Wednesday, September 17, 2008

Constitutional convention proposed

SACRAMENTO — Imagine a single act that could clean up the dysfunctions of California government.

Imagine taking the power out of lawmakers' hands to solve perpetually vexing issues such as prison overcrowding, broken water systems, failing schools, budget stalemates and gerrymandering.

Sound Utopian? Maybe. But, Jim Wunderman thinks an overhaul is in order, and a fresh approach is needed — especially after the 78-day budget morass that continued Tuesday when Gov. Arnold Schwarzenegger threatened to veto the budget that the Legislature approved. The chief executive of the Bay Area Council, a San Francisco-based business consortium, is convinced it would take a constitutional convention to drag Sacramento out of the muck that prevents the major issues of the day from being addressed.

He is calling on the Legislature to authorize a constitutional convention — which would be the first in California since 1879 — and says if it doesn't, he hopes to spur a movement to get the issue on the ballot.

"The system is broken and it needs to be fixed — our future depends on it," Wunderman said. "Looking at the future of our region, and of the state, we need the state to be governable, and it's not happening right now."

Most lawmakers might be reluctant to cede their control over government reform efforts, but Assemblyman Mark DeSaulnier, D-Concord, said he's willing to take up the cause. When he assumes his Advertisementseat in the Senate next year, he plans to head a special committee on constitutional reforms and will offer legislation to create a convention.

A constitutional convention can take many forms, but would require a two-thirds vote by the Legislature to put the question on the ballot of whether one should be held. And, once the revisions are made — a process that could take years — voters would have to ratify the final product.

"After 78 days (of the budget stalemate), it seems like there's enough disgust that there's motivation to change things, a window of support to get serious about systemic changes to the constitution," said DeSaulnier, expected to be elected easily in November to replace termed-out Sen. Tom Torlakson, D-Antioch, in the heavily Democratic 7th Senate District. "The Legislature and governor would lose control over a lot of the content, and therein is the threat to people in office. But limited control may be what's needed. It's clear to me that the structure of government in California is extremely outdated."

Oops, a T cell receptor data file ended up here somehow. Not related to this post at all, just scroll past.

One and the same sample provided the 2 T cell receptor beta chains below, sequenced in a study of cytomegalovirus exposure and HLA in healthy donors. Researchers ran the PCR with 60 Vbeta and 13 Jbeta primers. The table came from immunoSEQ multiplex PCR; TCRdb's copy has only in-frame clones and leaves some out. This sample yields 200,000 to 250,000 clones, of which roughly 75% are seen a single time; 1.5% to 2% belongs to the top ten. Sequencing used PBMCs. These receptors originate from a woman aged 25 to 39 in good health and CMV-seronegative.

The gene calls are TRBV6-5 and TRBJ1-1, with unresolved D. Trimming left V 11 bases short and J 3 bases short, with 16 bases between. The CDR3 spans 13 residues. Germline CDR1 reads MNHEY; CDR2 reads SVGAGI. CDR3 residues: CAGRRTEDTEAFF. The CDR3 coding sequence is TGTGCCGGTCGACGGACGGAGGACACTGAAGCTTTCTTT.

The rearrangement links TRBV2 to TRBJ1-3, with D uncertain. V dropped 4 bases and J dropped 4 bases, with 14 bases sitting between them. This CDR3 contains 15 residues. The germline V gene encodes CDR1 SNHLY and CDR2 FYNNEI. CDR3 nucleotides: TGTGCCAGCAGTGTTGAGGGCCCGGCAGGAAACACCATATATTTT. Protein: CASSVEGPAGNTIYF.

Wunderman said he envisions the convention being composed of nonpartisan citizen delegates from "all walks of life, who would represent the diversity and geography of California. It's going to have to be a group of people who come to this with good intentions, different ideologies and experiences. They'll have to work for the greater good and would leave the special interests at the door."

Through hearings and committee work, delegates would draft changes to the constitution. For instance, they could rewrite the law on how many votes it takes to pass a budget or taxes, or on spending formulas.

One hazard of a constitutional convention would be that it tries to do too much, incurring the wrath of special interest groups. A more limited constitutional convention could avoid that trap, experts said.

"It's hard to talk health care, higher ed and education spending in the same forum," said Fred Silva, senior fiscal policy adviser for California Forward, a government reform organization. "It's hard to settle on governance and fiscal issue at the same moment. People just don't think that way."

But Wunderman said a piecemeal approach won't work.

"Doing one reform at a time is the problem," he said. "We need to look at the totality of this and produce a comprehensive package."

A quicker — and perhaps less risky — path to reforms could be the one being taken by California Forward, which is working with regional, local and state officials to form a consensus on budget reforms and redistricting this year. Next year, they expect to tackle political and fiscal reform.

"We haven't excluded the possibility that we may need a constitutional convention, but we just think this is the direct route," said James Mayer, executive director of California Forward. "We hope to give the Legislature several opportunities to make reform in the next two-to-three years."

Still, Mayer agreed change is of the essence.

"We don't need any further evidence," he said, "that our governance system is at a low-water mark."

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